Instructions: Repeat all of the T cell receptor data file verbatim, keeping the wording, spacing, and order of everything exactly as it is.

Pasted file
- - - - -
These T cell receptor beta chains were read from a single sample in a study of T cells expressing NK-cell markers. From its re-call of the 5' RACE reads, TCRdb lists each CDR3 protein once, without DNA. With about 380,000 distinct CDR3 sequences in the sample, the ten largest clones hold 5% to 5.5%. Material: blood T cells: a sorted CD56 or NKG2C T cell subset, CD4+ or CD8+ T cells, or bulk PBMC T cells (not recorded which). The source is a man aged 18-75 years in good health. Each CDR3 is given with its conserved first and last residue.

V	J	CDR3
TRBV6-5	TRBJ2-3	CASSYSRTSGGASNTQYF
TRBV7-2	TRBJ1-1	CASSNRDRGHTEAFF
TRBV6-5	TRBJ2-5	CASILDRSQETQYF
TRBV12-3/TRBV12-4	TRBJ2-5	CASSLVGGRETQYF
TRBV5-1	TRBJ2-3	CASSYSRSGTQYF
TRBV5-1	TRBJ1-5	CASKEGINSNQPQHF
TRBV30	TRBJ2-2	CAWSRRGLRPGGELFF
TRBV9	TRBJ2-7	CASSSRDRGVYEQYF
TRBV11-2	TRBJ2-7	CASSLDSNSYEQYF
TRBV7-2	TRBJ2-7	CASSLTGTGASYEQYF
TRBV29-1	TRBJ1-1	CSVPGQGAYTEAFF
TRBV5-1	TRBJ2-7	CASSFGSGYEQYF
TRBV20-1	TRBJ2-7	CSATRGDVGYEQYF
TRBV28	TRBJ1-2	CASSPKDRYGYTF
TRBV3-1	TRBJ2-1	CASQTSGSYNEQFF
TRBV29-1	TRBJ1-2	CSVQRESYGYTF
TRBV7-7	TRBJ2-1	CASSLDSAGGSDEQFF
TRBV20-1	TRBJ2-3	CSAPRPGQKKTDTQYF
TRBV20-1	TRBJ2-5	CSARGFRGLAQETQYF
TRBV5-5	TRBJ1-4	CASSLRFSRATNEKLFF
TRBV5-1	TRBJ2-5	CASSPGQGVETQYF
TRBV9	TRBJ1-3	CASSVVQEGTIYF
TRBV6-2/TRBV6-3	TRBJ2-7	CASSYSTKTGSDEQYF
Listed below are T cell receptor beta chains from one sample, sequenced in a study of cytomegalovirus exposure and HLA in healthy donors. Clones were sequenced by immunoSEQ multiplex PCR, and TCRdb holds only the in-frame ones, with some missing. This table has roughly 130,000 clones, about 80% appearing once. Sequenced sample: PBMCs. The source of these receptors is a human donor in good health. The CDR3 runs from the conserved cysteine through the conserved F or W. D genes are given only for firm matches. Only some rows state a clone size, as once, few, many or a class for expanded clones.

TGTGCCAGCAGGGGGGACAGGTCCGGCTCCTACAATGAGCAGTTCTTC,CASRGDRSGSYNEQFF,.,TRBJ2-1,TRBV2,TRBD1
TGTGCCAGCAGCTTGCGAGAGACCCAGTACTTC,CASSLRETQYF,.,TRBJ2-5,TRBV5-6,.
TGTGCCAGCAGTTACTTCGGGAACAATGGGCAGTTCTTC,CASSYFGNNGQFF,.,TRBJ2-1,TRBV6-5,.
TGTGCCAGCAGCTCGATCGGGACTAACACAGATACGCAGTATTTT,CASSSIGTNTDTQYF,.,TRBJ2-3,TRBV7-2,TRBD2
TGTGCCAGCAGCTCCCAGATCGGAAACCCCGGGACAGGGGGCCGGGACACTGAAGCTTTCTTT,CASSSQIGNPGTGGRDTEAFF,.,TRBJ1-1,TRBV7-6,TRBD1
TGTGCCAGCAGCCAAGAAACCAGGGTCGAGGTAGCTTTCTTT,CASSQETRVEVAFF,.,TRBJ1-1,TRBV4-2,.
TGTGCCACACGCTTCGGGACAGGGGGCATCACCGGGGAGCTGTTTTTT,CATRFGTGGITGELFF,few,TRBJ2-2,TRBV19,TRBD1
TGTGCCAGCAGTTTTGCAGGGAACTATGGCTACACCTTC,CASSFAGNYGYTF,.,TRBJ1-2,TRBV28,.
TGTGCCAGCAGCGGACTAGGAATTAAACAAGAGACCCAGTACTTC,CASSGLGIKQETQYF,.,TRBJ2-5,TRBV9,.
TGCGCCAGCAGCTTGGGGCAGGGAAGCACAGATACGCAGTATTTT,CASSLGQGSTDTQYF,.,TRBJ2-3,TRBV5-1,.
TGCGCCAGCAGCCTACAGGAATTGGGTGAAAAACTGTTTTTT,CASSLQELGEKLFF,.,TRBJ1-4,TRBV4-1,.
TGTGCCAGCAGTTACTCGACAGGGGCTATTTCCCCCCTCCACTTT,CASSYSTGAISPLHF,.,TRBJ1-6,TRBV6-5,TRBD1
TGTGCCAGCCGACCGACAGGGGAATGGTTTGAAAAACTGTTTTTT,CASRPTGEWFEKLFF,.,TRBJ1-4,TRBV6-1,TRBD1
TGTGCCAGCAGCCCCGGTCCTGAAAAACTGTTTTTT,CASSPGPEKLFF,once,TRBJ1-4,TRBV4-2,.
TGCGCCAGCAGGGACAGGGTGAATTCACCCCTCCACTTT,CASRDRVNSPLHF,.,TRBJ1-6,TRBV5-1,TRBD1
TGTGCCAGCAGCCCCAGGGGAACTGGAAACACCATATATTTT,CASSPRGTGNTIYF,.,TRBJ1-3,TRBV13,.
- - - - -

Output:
These T cell receptor beta chains were read from a single sample in a study of T cells expressing NK-cell markers. From its re-call of the 5' RACE reads, TCRdb lists each CDR3 protein once, without DNA. With about 380,000 distinct CDR3 sequences in the sample, the ten largest clones hold 5% to 5.5%. Material: blood T cells: a sorted CD56 or NKG2C T cell subset, CD4+ or CD8+ T cells, or bulk PBMC T cells (not recorded which). The source is a man aged 18-75 years in good health. Each CDR3 is given with its conserved first and last residue.

V	J	CDR3
TRBV6-5	TRBJ2-3	CASSYSRTSGGASNTQYF
TRBV7-2	TRBJ1-1	CASSNRDRGHTEAFF
TRBV6-5	TRBJ2-5	CASILDRSQETQYF
TRBV12-3/TRBV12-4	TRBJ2-5	CASSLVGGRETQYF
TRBV5-1	TRBJ2-3	CASSYSRSGTQYF
TRBV5-1	TRBJ1-5	CASKEGINSNQPQHF
TRBV30	TRBJ2-2	CAWSRRGLRPGGELFF
TRBV9	TRBJ2-7	CASSSRDRGVYEQYF
TRBV11-2	TRBJ2-7	CASSLDSNSYEQYF
TRBV7-2	TRBJ2-7	CASSLTGTGASYEQYF
TRBV29-1	TRBJ1-1	CSVPGQGAYTEAFF
TRBV5-1	TRBJ2-7	CASSFGSGYEQYF
TRBV20-1	TRBJ2-7	CSATRGDVGYEQYF
TRBV28	TRBJ1-2	CASSPKDRYGYTF
TRBV3-1	TRBJ2-1	CASQTSGSYNEQFF
TRBV29-1	TRBJ1-2	CSVQRESYGYTF
TRBV7-7	TRBJ2-1	CASSLDSAGGSDEQFF
TRBV20-1	TRBJ2-3	CSAPRPGQKKTDTQYF
TRBV20-1	TRBJ2-5	CSARGFRGLAQETQYF
TRBV5-5	TRBJ1-4	CASSLRFSRATNEKLFF
TRBV5-1	TRBJ2-5	CASSPGQGVETQYF
TRBV9	TRBJ1-3	CASSVVQEGTIYF
TRBV6-2/TRBV6-3	TRBJ2-7	CASSYSTKTGSDEQYF
Listed below are T cell receptor beta chains from one sample, sequenced in a study of cytomegalovirus exposure and HLA in healthy donors. Clones were sequenced by immunoSEQ multiplex PCR, and TCRdb holds only the in-frame ones, with some missing. This table has roughly 130,000 clones, about 80% appearing once. Sequenced sample: PBMCs. The source of these receptors is a human donor in good health. The CDR3 runs from the conserved cysteine through the conserved F or W. D genes are given only for firm matches. Only some rows state a clone size, as once, few, many or a class for expanded clones.

TGTGCCAGCAGGGGGGACAGGTCCGGCTCCTACAATGAGCAGTTCTTC,CASRGDRSGSYNEQFF,.,TRBJ2-1,TRBV2,TRBD1
TGTGCCAGCAGCTTGCGAGAGACCCAGTACTTC,CASSLRETQYF,.,TRBJ2-5,TRBV5-6,.
TGTGCCAGCAGTTACTTCGGGAACAATGGGCAGTTCTTC,CASSYFGNNGQFF,.,TRBJ2-1,TRBV6-5,.
TGTGCCAGCAGCTCGATCGGGACTAACACAGATACGCAGTATTTT,CASSSIGTNTDTQYF,.,TRBJ2-3,TRBV7-2,TRBD2
TGTGCCAGCAGCTCCCAGATCGGAAACCCCGGGACAGGGGGCCGGGACACTGAAGCTTTCTTT,CASSSQIGNPGTGGRDTEAFF,.,TRBJ1-1,TRBV7-6,TRBD1
TGTGCCAGCAGCCAAGAAACCAGGGTCGAGGTAGCTTTCTTT,CASSQETRVEVAFF,.,TRBJ1-1,TRBV4-2,.
TGTGCCACACGCTTCGGGACAGGGGGCATCACCGGGGAGCTGTTTTTT,CATRFGTGGITGELFF,few,TRBJ2-2,TRBV19,TRBD1
TGTGCCAGCAGTTTTGCAGGGAACTATGGCTACACCTTC,CASSFAGNYGYTF,.,TRBJ1-2,TRBV28,.
TGTGCCAGCAGCGGACTAGGAATTAAACAAGAGACCCAGTACTTC,CASSGLGIKQETQYF,.,TRBJ2-5,TRBV9,.
TGCGCCAGCAGCTTGGGGCAGGGAAGCACAGATACGCAGTATTTT,CASSLGQGSTDTQYF,.,TRBJ2-3,TRBV5-1,.
TGCGCCAGCAGCCTACAGGAATTGGGTGAAAAACTGTTTTTT,CASSLQELGEKLFF,.,TRBJ1-4,TRBV4-1,.
TGTGCCAGCAGTTACTCGACAGGGGCTATTTCCCCCCTCCACTTT,CASSYSTGAISPLHF,.,TRBJ1-6,TRBV6-5,TRBD1
TGTGCCAGCCGACCGACAGGGGAATGGTTTGAAAAACTGTTTTTT,CASRPTGEWFEKLFF,.,TRBJ1-4,TRBV6-1,TRBD1
TGTGCCAGCAGCCCCGGTCCTGAAAAACTGTTTTTT,CASSPGPEKLFF,once,TRBJ1-4,TRBV4-2,.
TGCGCCAGCAGGGACAGGGTGAATTCACCCCTCCACTTT,CASRDRVNSPLHF,.,TRBJ1-6,TRBV5-1,TRBD1
TGTGCCAGCAGCCCCAGGGGAACTGGAAACACCATATATTTT,CASSPRGTGNTIYF,.,TRBJ1-3,TRBV13,.